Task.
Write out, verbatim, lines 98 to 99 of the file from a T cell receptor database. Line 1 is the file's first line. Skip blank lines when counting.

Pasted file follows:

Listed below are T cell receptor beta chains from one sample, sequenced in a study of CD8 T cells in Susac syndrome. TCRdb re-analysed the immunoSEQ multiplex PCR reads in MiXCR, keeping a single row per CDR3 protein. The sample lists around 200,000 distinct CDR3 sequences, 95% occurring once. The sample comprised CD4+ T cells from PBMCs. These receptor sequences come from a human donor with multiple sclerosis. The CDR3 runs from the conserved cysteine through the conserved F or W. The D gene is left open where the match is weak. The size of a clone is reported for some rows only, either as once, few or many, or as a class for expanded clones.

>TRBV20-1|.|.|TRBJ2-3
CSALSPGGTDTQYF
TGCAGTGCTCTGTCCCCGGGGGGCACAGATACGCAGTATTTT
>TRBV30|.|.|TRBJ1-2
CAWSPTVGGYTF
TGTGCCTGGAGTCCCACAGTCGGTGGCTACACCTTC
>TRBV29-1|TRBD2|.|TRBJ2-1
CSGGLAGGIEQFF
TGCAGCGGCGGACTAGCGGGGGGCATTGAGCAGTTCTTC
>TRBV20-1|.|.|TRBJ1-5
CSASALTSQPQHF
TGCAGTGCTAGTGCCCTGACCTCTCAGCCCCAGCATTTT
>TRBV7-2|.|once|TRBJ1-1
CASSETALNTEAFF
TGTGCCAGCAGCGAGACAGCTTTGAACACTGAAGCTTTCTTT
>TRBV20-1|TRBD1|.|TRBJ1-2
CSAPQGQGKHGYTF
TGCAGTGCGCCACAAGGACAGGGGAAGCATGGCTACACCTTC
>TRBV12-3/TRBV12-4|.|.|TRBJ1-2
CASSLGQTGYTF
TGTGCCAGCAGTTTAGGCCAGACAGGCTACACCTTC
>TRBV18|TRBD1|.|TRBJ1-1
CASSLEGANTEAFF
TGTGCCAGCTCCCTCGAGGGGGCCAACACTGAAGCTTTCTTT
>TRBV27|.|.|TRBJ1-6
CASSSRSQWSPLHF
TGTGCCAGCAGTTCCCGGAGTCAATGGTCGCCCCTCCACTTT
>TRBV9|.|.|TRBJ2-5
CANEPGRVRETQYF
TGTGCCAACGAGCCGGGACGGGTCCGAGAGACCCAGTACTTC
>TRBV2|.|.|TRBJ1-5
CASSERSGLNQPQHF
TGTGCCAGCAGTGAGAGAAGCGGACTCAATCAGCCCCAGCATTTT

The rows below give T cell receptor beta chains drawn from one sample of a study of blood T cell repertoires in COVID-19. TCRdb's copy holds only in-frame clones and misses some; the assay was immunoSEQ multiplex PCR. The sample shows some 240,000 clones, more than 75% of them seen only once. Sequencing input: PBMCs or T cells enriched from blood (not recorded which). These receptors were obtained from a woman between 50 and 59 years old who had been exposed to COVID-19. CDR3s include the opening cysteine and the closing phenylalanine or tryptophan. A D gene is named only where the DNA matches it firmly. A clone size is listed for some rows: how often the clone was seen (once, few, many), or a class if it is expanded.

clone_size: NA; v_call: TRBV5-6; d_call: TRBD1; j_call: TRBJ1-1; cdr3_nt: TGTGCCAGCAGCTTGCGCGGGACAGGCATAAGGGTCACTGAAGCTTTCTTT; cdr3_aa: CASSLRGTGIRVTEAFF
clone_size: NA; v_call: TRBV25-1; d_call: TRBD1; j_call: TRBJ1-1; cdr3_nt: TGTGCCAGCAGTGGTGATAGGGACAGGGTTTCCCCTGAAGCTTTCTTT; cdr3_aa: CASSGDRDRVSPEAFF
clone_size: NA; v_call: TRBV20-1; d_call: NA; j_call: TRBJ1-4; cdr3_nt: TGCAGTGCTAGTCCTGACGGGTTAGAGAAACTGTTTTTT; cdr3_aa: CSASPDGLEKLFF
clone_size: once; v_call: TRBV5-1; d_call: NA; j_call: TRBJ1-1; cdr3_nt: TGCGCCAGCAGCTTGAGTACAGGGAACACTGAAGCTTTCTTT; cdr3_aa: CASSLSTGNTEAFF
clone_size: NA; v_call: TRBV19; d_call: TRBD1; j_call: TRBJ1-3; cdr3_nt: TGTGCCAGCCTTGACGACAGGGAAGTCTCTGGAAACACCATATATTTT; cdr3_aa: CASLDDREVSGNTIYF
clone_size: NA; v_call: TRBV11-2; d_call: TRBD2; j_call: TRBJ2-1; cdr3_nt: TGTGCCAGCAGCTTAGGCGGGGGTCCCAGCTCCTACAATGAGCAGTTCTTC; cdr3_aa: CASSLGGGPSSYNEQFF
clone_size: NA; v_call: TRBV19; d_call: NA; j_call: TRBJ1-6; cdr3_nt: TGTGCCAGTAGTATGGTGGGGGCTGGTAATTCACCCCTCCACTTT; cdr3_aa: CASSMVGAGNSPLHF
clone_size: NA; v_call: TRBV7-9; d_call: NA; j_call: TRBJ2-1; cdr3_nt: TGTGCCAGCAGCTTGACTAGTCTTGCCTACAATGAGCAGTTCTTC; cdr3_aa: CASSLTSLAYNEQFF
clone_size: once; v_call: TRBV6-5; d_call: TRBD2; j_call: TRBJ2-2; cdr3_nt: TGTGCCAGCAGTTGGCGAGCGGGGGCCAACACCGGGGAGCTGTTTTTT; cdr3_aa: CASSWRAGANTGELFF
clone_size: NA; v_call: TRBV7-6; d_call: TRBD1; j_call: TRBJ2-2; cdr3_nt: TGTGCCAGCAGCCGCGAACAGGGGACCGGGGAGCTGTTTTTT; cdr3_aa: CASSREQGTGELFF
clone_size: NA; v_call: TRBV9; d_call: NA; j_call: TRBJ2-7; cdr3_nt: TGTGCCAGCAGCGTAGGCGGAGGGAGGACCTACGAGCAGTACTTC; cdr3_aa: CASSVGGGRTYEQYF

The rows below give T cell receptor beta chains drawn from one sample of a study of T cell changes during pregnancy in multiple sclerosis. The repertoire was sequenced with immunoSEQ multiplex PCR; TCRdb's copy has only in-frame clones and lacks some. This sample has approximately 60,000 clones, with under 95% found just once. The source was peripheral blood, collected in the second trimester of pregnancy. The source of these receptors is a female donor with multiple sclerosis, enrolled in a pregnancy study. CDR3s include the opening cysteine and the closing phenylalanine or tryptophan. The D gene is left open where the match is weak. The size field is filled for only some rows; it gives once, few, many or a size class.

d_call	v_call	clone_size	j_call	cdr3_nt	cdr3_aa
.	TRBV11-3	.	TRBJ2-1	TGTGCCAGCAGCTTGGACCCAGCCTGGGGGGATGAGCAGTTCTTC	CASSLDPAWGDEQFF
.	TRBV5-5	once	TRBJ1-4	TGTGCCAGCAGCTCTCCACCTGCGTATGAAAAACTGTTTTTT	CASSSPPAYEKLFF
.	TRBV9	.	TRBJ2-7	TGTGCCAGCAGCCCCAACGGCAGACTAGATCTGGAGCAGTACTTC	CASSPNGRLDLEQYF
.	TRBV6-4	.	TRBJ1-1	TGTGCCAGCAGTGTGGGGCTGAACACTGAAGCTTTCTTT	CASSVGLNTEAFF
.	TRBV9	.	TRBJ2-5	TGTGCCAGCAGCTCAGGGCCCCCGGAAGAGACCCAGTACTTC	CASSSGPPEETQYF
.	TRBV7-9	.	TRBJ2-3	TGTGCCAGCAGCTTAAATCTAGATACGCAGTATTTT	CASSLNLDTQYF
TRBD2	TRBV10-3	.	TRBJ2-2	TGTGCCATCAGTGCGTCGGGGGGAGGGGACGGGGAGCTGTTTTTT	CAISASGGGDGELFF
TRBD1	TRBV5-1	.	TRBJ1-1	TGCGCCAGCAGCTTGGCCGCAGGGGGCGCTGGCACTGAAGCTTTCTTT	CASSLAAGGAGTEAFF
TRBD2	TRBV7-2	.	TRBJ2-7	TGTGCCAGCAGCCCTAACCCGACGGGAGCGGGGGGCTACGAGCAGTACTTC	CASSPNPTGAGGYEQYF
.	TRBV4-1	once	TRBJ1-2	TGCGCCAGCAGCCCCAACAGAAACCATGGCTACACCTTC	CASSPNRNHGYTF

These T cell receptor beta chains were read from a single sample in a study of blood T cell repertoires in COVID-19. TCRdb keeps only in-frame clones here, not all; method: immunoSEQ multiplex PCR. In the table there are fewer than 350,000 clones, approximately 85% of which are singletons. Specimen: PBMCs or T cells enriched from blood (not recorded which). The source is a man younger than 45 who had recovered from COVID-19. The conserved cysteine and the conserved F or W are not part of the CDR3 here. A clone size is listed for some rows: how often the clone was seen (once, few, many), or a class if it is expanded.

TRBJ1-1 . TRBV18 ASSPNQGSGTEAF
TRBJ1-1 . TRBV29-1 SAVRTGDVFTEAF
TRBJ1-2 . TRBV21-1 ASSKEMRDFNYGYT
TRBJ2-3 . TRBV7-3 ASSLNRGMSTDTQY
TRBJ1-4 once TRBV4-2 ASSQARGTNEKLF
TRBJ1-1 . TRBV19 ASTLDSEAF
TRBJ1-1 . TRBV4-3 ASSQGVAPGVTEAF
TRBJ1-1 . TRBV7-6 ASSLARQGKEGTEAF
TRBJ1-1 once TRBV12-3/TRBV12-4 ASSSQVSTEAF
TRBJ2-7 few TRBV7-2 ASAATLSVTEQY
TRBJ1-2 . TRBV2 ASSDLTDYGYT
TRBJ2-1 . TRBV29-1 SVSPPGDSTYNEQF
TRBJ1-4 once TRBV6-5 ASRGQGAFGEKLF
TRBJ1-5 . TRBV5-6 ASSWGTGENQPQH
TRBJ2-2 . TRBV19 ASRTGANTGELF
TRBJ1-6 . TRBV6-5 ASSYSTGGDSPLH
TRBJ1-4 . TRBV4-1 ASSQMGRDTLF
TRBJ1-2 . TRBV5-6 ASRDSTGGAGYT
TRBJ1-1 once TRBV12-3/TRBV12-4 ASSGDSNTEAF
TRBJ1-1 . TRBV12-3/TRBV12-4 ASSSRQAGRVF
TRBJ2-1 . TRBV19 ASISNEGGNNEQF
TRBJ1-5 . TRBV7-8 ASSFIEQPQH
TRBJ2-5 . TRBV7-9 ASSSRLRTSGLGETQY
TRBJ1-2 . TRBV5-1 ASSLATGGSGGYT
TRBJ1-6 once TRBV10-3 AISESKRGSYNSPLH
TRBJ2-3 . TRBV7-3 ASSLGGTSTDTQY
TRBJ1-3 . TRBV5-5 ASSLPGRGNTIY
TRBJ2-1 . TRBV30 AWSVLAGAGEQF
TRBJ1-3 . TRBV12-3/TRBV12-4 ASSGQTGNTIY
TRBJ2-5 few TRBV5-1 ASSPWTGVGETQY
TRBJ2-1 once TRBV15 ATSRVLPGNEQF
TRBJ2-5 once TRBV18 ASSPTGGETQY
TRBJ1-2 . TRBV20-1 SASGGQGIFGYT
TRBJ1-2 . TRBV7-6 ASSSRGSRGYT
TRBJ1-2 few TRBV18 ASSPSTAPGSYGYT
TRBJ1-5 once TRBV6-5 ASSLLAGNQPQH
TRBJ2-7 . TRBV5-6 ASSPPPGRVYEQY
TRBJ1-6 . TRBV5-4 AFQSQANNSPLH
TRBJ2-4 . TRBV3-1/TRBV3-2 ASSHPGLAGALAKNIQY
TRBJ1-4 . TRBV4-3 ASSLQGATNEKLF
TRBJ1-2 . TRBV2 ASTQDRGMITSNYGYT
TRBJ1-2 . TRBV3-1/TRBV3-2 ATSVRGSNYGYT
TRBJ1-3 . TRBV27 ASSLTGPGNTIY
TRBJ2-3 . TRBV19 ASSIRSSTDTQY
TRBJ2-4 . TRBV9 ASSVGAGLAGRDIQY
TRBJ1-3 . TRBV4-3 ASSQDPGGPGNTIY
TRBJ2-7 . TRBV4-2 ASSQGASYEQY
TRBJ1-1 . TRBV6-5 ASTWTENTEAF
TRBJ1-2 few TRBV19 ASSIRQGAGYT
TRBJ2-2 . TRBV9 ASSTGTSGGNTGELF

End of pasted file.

TRBJ2-4 . TRBV3-1/TRBV3-2 ASSHPGLAGALAKNIQY
TRBJ1-4 . TRBV4-3 ASSLQGATNEKLF